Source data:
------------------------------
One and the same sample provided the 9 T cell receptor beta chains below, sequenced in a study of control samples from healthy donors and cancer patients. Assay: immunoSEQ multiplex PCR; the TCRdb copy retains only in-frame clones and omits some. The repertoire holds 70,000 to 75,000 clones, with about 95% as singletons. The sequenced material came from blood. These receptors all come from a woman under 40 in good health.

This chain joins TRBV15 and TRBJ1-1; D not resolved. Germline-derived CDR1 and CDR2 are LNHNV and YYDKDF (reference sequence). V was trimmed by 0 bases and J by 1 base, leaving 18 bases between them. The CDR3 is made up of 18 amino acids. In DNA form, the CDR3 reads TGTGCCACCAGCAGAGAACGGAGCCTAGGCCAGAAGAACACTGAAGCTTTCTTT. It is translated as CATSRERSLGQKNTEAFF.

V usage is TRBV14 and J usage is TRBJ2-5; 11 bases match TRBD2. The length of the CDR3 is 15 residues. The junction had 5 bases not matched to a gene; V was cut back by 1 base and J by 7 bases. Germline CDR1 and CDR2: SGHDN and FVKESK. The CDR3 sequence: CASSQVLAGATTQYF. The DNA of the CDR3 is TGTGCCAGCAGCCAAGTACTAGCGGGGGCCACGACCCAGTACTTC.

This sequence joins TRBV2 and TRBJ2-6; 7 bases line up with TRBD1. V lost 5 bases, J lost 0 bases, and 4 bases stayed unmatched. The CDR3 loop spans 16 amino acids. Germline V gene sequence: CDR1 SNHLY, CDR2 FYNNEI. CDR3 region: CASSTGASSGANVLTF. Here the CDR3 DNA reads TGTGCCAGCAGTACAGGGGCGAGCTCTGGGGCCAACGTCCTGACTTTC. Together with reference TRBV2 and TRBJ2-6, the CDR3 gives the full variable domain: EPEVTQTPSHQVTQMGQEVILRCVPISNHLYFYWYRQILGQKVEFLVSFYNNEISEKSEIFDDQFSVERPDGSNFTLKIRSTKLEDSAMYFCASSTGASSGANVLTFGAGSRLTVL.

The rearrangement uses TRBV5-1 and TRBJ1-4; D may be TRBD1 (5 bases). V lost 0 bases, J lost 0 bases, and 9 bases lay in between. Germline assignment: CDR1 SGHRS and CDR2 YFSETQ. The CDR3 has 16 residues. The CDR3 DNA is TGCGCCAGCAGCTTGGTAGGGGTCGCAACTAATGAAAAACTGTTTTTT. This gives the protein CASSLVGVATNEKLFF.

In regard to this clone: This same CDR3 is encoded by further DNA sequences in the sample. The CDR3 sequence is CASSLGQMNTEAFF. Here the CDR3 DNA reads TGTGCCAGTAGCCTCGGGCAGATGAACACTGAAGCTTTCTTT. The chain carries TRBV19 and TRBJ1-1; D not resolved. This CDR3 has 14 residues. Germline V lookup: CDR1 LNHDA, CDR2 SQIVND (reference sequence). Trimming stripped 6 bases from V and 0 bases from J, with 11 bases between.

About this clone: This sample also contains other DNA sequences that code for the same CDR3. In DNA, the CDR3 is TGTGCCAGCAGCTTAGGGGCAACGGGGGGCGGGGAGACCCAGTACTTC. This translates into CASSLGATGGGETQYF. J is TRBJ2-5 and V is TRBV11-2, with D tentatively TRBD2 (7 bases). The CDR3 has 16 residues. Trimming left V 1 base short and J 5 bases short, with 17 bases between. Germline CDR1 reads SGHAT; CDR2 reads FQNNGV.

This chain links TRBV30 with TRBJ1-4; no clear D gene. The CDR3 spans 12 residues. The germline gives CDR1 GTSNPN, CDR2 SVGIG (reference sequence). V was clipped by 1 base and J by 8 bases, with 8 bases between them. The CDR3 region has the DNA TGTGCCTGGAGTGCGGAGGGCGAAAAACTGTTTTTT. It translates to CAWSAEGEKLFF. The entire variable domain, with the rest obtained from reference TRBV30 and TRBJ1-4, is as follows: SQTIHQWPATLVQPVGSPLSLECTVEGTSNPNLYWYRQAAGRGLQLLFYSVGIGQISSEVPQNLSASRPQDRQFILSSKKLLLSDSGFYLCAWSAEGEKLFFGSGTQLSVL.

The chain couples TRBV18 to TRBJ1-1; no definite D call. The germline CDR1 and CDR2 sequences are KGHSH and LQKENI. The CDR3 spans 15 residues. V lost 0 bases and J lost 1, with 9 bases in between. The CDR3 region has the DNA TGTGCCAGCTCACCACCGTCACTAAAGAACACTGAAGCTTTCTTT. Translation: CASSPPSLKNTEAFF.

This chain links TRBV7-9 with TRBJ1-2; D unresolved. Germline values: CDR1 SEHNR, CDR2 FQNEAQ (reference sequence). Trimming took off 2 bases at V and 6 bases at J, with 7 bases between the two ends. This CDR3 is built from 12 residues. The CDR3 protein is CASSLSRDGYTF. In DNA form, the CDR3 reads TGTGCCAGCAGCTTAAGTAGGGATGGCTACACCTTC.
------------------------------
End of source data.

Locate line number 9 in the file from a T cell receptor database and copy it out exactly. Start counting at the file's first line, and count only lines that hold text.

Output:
The chain couples TRBV18 to TRBJ1-1; no definite D call. The germline CDR1 and CDR2 sequences are KGHSH and LQKENI. The CDR3 spans 15 residues. V lost 0 bases and J lost 1, with 9 bases in between. The CDR3 region has the DNA TGTGCCAGCTCACCACCGTCACTAAAGAACACTGAAGCTTTCTTT. Translation: CASSPPSLKNTEAFF.